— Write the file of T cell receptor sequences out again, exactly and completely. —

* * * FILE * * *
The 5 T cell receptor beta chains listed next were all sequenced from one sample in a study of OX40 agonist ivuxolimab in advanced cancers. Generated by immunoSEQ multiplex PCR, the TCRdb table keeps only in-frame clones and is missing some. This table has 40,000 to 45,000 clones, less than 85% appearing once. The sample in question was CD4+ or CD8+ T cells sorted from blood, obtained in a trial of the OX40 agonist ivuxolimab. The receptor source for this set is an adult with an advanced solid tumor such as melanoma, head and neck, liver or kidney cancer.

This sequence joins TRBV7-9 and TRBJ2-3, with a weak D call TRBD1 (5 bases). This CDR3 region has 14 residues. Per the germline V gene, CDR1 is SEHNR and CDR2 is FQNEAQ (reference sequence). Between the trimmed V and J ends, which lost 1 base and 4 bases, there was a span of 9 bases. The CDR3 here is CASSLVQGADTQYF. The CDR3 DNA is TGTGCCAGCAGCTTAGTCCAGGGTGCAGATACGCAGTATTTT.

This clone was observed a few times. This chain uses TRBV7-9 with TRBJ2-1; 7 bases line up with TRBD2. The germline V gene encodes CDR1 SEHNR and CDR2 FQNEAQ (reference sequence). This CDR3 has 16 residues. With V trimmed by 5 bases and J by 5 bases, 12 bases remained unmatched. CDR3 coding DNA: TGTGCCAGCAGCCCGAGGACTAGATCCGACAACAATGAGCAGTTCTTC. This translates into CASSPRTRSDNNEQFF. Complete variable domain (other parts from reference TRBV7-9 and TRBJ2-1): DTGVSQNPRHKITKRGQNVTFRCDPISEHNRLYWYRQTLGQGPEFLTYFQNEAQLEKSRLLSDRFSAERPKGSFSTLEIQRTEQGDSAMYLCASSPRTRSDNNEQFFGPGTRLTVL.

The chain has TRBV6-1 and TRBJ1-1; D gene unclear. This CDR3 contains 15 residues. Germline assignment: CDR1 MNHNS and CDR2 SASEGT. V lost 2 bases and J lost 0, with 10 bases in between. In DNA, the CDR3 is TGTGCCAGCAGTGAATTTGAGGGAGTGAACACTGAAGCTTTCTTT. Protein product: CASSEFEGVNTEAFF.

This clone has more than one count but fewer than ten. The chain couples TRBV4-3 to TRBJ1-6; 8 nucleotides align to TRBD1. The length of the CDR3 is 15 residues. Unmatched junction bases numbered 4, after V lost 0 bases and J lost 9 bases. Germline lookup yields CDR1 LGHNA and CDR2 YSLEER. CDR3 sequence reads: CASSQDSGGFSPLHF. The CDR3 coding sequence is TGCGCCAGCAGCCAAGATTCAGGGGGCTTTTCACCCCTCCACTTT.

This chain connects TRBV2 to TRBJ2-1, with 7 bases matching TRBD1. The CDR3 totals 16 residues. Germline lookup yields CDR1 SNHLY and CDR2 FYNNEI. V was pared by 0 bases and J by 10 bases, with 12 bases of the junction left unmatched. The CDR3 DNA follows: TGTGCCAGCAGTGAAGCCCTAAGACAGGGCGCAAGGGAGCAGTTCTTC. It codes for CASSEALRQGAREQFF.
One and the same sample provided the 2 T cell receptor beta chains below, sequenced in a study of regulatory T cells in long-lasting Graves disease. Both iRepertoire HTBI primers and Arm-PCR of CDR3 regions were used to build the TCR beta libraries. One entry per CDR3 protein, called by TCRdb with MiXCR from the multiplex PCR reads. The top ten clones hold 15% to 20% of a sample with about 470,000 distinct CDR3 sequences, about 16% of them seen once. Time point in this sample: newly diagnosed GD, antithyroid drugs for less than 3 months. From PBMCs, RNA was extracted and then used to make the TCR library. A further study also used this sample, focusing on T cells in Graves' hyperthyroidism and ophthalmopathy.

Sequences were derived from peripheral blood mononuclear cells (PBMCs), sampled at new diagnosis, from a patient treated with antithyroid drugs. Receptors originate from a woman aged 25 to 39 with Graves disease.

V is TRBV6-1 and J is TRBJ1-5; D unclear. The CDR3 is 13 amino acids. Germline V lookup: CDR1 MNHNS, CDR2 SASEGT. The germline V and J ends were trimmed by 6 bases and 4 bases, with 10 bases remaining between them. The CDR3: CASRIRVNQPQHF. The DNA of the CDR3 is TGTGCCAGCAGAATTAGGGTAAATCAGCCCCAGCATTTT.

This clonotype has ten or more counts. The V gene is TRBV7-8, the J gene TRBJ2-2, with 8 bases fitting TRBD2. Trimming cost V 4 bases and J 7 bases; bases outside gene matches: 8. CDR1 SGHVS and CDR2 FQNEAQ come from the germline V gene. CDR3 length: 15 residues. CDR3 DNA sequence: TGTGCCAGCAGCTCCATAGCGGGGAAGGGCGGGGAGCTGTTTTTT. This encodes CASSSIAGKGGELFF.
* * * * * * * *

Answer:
The 5 T cell receptor beta chains listed next were all sequenced from one sample in a study of OX40 agonist ivuxolimab in advanced cancers. Generated by immunoSEQ multiplex PCR, the TCRdb table keeps only in-frame clones and is missing some. This table has 40,000 to 45,000 clones, less than 85% appearing once. The sample in question was CD4+ or CD8+ T cells sorted from blood, obtained in a trial of the OX40 agonist ivuxolimab. The receptor source for this set is an adult with an advanced solid tumor such as melanoma, head and neck, liver or kidney cancer.

This sequence joins TRBV7-9 and TRBJ2-3, with a weak D call TRBD1 (5 bases). This CDR3 region has 14 residues. Per the germline V gene, CDR1 is SEHNR and CDR2 is FQNEAQ (reference sequence). Between the trimmed V and J ends, which lost 1 base and 4 bases, there was a span of 9 bases. The CDR3 here is CASSLVQGADTQYF. The CDR3 DNA is TGTGCCAGCAGCTTAGTCCAGGGTGCAGATACGCAGTATTTT.

This clone was observed a few times. This chain uses TRBV7-9 with TRBJ2-1; 7 bases line up with TRBD2. The germline V gene encodes CDR1 SEHNR and CDR2 FQNEAQ (reference sequence). This CDR3 has 16 residues. With V trimmed by 5 bases and J by 5 bases, 12 bases remained unmatched. CDR3 coding DNA: TGTGCCAGCAGCCCGAGGACTAGATCCGACAACAATGAGCAGTTCTTC. This translates into CASSPRTRSDNNEQFF. Complete variable domain (other parts from reference TRBV7-9 and TRBJ2-1): DTGVSQNPRHKITKRGQNVTFRCDPISEHNRLYWYRQTLGQGPEFLTYFQNEAQLEKSRLLSDRFSAERPKGSFSTLEIQRTEQGDSAMYLCASSPRTRSDNNEQFFGPGTRLTVL.

The chain has TRBV6-1 and TRBJ1-1; D gene unclear. This CDR3 contains 15 residues. Germline assignment: CDR1 MNHNS and CDR2 SASEGT. V lost 2 bases and J lost 0, with 10 bases in between. In DNA, the CDR3 is TGTGCCAGCAGTGAATTTGAGGGAGTGAACACTGAAGCTTTCTTT. Protein product: CASSEFEGVNTEAFF.

This clone has more than one count but fewer than ten. The chain couples TRBV4-3 to TRBJ1-6; 8 nucleotides align to TRBD1. The length of the CDR3 is 15 residues. Unmatched junction bases numbered 4, after V lost 0 bases and J lost 9 bases. Germline lookup yields CDR1 LGHNA and CDR2 YSLEER. CDR3 sequence reads: CASSQDSGGFSPLHF. The CDR3 coding sequence is TGCGCCAGCAGCCAAGATTCAGGGGGCTTTTCACCCCTCCACTTT.

This chain connects TRBV2 to TRBJ2-1, with 7 bases matching TRBD1. The CDR3 totals 16 residues. Germline lookup yields CDR1 SNHLY and CDR2 FYNNEI. V was pared by 0 bases and J by 10 bases, with 12 bases of the junction left unmatched. The CDR3 DNA follows: TGTGCCAGCAGTGAAGCCCTAAGACAGGGCGCAAGGGAGCAGTTCTTC. It codes for CASSEALRQGAREQFF.
One and the same sample provided the 2 T cell receptor beta chains below, sequenced in a study of regulatory T cells in long-lasting Graves disease. Both iRepertoire HTBI primers and Arm-PCR of CDR3 regions were used to build the TCR beta libraries. One entry per CDR3 protein, called by TCRdb with MiXCR from the multiplex PCR reads. The top ten clones hold 15% to 20% of a sample with about 470,000 distinct CDR3 sequences, about 16% of them seen once. Time point in this sample: newly diagnosed GD, antithyroid drugs for less than 3 months. From PBMCs, RNA was extracted and then used to make the TCR library. A further study also used this sample, focusing on T cells in Graves' hyperthyroidism and ophthalmopathy.

Sequences were derived from peripheral blood mononuclear cells (PBMCs), sampled at new diagnosis, from a patient treated with antithyroid drugs. Receptors originate from a woman aged 25 to 39 with Graves disease.

V is TRBV6-1 and J is TRBJ1-5; D unclear. The CDR3 is 13 amino acids. Germline V lookup: CDR1 MNHNS, CDR2 SASEGT. The germline V and J ends were trimmed by 6 bases and 4 bases, with 10 bases remaining between them. The CDR3: CASRIRVNQPQHF. The DNA of the CDR3 is TGTGCCAGCAGAATTAGGGTAAATCAGCCCCAGCATTTT.

This clonotype has ten or more counts. The V gene is TRBV7-8, the J gene TRBJ2-2, with 8 bases fitting TRBD2. Trimming cost V 4 bases and J 7 bases; bases outside gene matches: 8. CDR1 SGHVS and CDR2 FQNEAQ come from the germline V gene. CDR3 length: 15 residues. CDR3 DNA sequence: TGTGCCAGCAGCTCCATAGCGGGGAAGGGCGGGGAGCTGTTTTTT. This encodes CASSSIAGKGGELFF.